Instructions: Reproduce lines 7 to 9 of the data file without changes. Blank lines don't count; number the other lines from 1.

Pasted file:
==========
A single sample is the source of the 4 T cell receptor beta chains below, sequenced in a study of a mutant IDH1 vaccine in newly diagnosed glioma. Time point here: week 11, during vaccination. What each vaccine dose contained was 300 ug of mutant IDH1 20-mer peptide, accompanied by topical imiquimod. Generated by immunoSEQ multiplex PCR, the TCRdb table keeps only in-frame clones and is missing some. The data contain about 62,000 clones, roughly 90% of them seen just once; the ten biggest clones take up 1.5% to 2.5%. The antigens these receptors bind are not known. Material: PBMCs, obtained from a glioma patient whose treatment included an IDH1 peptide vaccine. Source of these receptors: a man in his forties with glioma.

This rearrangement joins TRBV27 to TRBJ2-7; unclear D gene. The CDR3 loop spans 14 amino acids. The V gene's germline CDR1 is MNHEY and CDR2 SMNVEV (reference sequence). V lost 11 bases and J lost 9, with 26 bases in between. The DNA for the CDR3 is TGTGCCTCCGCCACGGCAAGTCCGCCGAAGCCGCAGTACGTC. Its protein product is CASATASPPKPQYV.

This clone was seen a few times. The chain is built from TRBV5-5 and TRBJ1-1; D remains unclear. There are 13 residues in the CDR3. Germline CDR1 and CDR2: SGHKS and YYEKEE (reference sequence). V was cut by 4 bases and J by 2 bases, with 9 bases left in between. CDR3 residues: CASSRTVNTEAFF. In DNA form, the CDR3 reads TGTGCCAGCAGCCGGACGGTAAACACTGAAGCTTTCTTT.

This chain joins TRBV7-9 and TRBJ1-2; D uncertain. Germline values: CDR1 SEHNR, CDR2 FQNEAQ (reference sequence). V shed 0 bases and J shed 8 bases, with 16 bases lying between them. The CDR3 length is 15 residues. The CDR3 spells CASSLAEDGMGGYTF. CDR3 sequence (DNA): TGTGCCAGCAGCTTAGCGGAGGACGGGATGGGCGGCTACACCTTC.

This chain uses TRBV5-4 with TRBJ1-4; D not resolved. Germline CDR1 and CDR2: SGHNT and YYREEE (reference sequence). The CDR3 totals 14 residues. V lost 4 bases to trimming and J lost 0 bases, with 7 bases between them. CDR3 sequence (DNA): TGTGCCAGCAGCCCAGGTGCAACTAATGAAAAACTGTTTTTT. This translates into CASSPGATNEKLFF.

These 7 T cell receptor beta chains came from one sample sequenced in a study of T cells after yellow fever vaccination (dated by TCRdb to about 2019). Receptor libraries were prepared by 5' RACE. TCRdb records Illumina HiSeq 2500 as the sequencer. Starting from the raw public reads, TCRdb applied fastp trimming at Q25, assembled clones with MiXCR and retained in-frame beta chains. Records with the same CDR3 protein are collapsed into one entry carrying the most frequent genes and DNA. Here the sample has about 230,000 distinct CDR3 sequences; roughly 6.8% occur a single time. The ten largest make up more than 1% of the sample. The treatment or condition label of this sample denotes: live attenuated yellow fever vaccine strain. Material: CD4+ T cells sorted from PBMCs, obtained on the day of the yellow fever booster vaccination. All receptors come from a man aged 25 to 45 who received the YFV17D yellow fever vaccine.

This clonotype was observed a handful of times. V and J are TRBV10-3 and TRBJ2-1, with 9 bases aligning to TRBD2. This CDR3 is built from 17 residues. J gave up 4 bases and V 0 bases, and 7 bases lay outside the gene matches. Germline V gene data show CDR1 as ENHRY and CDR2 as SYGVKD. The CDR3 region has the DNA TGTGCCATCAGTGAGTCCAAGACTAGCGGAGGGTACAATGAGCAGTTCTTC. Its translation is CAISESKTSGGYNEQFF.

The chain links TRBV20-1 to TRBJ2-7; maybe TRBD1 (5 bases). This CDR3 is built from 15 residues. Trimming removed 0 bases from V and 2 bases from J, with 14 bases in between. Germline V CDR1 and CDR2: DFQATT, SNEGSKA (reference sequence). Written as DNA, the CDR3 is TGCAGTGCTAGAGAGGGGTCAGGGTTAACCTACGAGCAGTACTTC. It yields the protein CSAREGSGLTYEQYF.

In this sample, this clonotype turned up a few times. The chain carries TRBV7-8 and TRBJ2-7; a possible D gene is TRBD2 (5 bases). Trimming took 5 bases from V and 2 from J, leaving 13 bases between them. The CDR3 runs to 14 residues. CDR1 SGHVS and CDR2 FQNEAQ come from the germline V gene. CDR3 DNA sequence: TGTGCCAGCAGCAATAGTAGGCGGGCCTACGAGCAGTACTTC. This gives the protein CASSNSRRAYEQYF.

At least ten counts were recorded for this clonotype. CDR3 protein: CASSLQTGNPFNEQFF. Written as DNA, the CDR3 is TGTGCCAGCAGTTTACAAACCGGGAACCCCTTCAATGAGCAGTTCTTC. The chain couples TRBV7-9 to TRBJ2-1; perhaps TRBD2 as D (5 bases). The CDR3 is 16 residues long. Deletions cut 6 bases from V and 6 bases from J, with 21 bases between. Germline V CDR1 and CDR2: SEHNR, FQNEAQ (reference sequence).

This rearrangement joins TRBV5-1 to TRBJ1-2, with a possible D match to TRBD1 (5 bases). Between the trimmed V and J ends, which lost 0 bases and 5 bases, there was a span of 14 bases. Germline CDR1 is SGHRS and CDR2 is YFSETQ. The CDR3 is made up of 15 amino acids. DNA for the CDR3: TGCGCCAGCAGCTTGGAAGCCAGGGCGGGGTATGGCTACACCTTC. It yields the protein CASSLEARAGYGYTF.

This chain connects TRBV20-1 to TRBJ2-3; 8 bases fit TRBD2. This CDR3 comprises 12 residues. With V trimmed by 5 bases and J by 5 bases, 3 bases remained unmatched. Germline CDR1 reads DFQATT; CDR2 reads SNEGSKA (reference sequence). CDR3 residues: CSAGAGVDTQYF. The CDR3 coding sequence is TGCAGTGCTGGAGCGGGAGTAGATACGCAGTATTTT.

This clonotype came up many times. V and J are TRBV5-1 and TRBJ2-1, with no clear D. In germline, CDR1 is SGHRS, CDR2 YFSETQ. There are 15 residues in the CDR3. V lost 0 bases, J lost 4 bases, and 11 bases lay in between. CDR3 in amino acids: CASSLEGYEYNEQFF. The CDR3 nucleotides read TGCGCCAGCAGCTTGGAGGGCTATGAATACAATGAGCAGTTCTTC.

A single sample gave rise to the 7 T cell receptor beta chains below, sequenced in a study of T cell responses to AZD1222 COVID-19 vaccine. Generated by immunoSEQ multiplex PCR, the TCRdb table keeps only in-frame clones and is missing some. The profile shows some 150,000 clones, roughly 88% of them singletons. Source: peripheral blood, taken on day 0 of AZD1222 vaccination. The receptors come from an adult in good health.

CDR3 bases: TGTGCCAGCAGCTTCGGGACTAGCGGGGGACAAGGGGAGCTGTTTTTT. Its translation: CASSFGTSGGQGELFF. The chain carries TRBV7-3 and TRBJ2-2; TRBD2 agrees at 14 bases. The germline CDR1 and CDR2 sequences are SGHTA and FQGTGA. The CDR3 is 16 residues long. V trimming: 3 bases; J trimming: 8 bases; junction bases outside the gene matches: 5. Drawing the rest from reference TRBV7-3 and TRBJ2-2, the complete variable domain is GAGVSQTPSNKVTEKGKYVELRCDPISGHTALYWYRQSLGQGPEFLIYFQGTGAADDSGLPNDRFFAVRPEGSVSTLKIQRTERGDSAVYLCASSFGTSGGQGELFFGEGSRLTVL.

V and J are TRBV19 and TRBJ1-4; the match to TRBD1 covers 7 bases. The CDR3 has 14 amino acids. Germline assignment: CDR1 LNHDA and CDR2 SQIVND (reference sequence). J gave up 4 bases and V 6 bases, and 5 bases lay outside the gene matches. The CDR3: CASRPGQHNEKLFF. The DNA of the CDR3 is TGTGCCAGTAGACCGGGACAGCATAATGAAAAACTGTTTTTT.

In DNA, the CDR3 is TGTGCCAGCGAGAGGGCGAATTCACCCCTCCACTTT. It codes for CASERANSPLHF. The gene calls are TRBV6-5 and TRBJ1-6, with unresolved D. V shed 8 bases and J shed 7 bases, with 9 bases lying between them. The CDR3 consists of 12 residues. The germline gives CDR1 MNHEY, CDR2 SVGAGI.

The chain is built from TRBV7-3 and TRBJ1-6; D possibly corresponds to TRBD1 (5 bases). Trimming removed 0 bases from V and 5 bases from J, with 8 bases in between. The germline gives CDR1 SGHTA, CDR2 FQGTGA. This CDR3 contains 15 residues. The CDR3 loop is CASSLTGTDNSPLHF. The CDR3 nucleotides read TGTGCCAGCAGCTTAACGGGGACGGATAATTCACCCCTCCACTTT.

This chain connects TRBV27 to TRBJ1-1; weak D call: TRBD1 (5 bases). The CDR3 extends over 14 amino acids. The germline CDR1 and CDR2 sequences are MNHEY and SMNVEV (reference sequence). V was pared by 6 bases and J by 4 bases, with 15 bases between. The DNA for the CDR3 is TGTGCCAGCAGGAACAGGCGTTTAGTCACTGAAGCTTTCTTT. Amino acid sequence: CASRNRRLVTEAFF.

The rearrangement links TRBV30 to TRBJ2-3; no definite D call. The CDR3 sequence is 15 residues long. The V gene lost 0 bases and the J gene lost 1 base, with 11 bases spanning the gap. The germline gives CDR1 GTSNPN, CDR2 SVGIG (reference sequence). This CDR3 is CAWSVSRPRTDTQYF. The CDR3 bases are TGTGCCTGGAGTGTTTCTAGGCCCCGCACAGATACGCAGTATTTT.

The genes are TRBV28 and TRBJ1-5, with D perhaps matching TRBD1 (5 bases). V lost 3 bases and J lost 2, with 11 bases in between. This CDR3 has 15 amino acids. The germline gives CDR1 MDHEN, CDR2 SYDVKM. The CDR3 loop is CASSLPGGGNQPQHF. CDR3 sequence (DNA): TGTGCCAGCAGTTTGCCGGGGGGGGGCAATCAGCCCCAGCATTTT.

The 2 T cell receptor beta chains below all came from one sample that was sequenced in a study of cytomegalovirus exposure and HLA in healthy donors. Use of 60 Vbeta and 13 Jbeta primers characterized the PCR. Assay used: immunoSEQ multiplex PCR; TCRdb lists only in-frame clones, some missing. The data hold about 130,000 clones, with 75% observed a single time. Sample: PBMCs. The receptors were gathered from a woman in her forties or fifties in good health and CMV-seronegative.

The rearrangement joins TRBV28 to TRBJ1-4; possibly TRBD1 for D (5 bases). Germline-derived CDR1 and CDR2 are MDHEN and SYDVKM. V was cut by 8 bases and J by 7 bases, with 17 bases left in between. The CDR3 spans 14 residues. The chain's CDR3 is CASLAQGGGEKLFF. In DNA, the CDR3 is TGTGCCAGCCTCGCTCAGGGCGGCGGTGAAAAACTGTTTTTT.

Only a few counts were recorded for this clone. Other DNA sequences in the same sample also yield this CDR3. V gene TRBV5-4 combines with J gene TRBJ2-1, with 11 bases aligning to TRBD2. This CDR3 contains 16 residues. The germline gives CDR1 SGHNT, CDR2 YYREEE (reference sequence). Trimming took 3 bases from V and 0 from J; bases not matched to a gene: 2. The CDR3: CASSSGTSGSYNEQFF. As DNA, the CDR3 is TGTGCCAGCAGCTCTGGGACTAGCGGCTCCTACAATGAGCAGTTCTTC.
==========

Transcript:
This clonotype was observed a handful of times. V and J are TRBV10-3 and TRBJ2-1, with 9 bases aligning to TRBD2. This CDR3 is built from 17 residues. J gave up 4 bases and V 0 bases, and 7 bases lay outside the gene matches. Germline V gene data show CDR1 as ENHRY and CDR2 as SYGVKD. The CDR3 region has the DNA TGTGCCATCAGTGAGTCCAAGACTAGCGGAGGGTACAATGAGCAGTTCTTC. Its translation is CAISESKTSGGYNEQFF.

The chain links TRBV20-1 to TRBJ2-7; maybe TRBD1 (5 bases). This CDR3 is built from 15 residues. Trimming removed 0 bases from V and 2 bases from J, with 14 bases in between. Germline V CDR1 and CDR2: DFQATT, SNEGSKA (reference sequence). Written as DNA, the CDR3 is TGCAGTGCTAGAGAGGGGTCAGGGTTAACCTACGAGCAGTACTTC. It yields the protein CSAREGSGLTYEQYF.

In this sample, this clonotype turned up a few times. The chain carries TRBV7-8 and TRBJ2-7; a possible D gene is TRBD2 (5 bases). Trimming took 5 bases from V and 2 from J, leaving 13 bases between them. The CDR3 runs to 14 residues. CDR1 SGHVS and CDR2 FQNEAQ come from the germline V gene. CDR3 DNA sequence: TGTGCCAGCAGCAATAGTAGGCGGGCCTACGAGCAGTACTTC. This gives the protein CASSNSRRAYEQYF.